The other prizes went to Verena Güntner, Benjamin Maack and Heinz Helle, who I thought was great. I also loved Philip Schönthaler's very clever experimental pastiche with a hidden narrator "translating" the story from a Zeit article about violinist David Garrett and Wikipedia and no doubt other sources, "Ein Lied in allen Dingen". I got very, very excited while reading it. The audience vote went to Nadine Kegele. Another writer worth mentioning was Joachim Meyerhoff, an actor who gave a thrilling reading of a great story, fairly simply written, about a young man stealing a book.

The other winner was Twitter. You'll note that the campaign to save the prize gave itself a hashtag. It was run online and offline, but the Twitter aspect meant it gained a profile outside Klagenfurt itself. And the hashtag #tddl was trending all over the shop in Germany. A couple of the participants were tweeting from the event, plus one of last year's participants and the studio presenter himself. There were "literary twitterers" in Klagenfurt and the rest of the world watching TV or livestream and chatting, bitching, ridiculing, analysing online in real time. Over the four days a sense of community developed, culminating in near-ecstasy over the announcement that we'll be able to do it all over again next year. In Berlin, Nikola Richter hosted our #BachmannTwitterParty (evidence here) in good old-fashioned analogue Kreuzberg. We had nine visitors including a random passer-by who didn't seem to speak German, English or French but smiled politely and stayed a couple of hours. It was fun because we could make rude comments but not put them online for posterity. Also, we drank Sekt at 9.30 in the morning. I had to have a lie-down afterwards. I'm not sure I managed to stick to my resolution not to write horrible things about anybody, but I tried. Apologies to all those following my new Twitter account with no interest in Austrian literary competitions.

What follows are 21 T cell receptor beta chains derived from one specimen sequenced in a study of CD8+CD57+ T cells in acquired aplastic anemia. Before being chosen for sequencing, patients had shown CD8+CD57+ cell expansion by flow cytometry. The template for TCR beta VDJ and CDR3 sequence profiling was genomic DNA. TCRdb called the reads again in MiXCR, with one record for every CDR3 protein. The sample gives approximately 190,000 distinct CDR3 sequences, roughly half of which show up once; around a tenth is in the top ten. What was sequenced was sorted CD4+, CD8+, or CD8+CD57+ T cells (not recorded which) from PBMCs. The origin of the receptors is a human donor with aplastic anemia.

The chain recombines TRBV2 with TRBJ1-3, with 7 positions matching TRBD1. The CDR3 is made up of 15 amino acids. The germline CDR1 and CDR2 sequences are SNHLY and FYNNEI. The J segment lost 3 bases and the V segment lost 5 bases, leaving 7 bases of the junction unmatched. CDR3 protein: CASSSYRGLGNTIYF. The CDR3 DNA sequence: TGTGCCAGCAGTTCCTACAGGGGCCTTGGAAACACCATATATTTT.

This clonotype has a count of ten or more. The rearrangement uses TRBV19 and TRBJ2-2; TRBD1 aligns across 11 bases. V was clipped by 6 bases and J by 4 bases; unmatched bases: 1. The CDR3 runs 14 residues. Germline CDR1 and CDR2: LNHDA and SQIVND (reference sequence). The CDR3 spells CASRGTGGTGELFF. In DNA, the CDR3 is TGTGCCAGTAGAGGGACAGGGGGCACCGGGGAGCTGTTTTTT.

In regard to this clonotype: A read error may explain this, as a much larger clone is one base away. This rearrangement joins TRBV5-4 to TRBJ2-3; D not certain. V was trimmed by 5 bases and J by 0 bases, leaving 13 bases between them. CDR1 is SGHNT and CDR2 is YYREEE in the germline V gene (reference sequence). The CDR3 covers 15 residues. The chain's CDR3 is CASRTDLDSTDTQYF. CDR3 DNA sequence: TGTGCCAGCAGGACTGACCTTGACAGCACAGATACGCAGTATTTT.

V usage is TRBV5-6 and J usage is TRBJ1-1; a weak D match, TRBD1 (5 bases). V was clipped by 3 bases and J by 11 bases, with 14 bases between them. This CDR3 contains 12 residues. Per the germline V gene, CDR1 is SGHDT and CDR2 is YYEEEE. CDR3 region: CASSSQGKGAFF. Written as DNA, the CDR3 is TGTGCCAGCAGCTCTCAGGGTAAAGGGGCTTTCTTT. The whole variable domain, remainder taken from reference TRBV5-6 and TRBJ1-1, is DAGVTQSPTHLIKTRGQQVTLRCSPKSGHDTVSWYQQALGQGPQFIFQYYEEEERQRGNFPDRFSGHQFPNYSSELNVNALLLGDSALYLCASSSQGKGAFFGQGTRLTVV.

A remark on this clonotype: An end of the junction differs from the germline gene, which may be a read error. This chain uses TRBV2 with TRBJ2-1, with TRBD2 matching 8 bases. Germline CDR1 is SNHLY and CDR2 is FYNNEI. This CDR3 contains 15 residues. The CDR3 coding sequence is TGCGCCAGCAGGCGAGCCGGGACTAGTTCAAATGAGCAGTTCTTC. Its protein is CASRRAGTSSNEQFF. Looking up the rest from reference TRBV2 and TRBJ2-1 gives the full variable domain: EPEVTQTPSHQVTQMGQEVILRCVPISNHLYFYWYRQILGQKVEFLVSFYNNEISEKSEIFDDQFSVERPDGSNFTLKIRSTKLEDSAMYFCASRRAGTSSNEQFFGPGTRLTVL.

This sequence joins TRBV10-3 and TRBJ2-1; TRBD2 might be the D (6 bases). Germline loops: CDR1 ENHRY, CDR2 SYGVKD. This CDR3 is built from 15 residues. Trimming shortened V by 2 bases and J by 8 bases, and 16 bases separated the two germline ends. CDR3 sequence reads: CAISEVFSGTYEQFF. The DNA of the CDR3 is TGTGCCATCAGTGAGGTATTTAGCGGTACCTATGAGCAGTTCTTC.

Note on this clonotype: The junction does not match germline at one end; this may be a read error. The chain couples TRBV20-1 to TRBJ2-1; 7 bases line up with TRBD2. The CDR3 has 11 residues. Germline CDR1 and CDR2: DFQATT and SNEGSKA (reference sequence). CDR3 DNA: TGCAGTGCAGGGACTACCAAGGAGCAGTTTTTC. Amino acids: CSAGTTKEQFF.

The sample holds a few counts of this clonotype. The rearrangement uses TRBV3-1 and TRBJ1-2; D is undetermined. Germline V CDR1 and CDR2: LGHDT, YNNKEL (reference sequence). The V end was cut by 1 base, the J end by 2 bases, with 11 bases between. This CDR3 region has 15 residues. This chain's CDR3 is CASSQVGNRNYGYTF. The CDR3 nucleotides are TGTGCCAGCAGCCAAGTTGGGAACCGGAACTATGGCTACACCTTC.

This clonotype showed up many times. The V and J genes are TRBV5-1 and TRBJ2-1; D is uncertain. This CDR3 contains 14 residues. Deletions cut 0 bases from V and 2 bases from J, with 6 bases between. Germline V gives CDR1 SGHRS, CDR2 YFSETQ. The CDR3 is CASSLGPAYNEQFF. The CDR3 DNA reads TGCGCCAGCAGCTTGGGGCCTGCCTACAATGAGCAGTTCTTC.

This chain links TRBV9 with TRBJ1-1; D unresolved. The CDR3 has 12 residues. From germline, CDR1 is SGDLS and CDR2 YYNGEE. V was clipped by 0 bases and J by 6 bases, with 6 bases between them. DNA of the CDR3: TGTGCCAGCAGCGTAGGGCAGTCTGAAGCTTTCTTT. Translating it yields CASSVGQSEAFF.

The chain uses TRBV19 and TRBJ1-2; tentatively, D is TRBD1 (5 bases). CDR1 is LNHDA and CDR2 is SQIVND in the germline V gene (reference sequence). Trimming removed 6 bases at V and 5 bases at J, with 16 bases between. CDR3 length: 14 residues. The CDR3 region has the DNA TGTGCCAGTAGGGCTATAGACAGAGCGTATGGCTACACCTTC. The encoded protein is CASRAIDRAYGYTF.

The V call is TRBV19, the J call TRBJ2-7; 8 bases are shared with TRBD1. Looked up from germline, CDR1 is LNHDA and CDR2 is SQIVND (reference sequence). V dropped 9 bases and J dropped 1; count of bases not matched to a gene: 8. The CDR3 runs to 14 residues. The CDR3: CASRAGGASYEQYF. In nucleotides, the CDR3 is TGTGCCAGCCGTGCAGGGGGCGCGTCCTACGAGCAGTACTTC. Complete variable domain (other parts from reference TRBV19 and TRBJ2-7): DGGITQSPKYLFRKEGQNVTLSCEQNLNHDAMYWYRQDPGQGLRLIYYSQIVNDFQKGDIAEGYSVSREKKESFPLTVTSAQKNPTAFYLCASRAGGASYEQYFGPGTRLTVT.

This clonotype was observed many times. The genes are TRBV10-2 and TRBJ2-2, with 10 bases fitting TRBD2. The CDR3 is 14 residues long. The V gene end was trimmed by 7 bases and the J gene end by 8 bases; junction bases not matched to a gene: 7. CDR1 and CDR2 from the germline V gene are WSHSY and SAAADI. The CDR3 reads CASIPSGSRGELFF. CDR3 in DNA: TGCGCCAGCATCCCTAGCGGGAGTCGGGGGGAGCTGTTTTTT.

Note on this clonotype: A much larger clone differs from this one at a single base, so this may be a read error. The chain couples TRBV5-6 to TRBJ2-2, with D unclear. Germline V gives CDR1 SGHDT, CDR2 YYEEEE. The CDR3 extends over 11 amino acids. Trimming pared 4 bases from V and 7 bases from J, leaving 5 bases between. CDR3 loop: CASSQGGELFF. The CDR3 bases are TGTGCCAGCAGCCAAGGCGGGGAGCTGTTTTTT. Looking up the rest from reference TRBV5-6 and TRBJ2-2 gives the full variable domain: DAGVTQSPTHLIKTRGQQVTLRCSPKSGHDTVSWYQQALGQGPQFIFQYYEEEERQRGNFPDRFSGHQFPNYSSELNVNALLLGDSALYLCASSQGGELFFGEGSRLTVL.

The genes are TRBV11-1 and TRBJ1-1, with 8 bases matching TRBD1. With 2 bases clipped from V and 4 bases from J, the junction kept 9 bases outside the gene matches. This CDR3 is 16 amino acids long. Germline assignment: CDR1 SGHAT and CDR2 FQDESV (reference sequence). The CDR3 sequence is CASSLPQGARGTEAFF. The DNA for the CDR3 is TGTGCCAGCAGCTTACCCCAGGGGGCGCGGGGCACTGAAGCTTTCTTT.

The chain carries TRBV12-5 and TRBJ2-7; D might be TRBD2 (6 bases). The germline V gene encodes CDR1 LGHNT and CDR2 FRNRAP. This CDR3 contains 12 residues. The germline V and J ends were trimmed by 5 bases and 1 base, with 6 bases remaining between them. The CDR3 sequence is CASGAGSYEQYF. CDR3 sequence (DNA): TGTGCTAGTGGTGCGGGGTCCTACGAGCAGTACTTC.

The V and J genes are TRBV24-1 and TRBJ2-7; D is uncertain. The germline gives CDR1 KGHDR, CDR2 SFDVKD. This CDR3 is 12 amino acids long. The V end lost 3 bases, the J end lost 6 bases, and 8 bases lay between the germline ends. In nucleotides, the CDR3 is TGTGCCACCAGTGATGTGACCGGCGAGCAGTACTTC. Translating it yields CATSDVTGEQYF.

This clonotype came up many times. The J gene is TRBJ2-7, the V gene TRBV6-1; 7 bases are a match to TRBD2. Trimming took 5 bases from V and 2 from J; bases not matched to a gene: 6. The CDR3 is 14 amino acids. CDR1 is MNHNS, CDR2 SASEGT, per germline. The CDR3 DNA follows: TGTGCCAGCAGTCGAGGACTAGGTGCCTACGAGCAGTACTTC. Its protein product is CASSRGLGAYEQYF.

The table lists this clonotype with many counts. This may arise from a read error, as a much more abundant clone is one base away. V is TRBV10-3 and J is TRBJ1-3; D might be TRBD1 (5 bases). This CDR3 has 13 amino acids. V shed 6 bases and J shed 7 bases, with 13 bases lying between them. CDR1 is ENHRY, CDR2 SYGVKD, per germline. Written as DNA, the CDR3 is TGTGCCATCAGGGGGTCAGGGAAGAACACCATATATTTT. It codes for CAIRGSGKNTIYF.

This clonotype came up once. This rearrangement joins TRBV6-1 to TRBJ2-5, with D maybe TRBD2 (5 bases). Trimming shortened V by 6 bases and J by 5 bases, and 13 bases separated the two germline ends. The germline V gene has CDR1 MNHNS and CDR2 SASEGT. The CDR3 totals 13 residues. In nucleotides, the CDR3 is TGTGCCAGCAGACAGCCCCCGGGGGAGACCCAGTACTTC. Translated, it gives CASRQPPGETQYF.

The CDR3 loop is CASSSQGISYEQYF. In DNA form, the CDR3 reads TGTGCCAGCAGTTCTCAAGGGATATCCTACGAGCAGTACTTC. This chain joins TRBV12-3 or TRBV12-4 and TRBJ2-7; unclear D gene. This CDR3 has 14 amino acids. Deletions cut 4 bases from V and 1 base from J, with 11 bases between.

Saturday 6 July 2013

Martin Chalmers' Writing

Martin Chalmers is a translator for whom I have nothing but admiration. He knows a lot about German-language writing and about history and about translation, and he has worked on some wonderful books. We have very different literary tastes; or rather, Martin often doesn't share mine. Occasionally he will write me a long email explaining something I have misunderstood or misrepresented here. I enjoy reading what he has to say, especially because he manages not to come across as a know-it-all. When I meet him I feel gangly and superficial.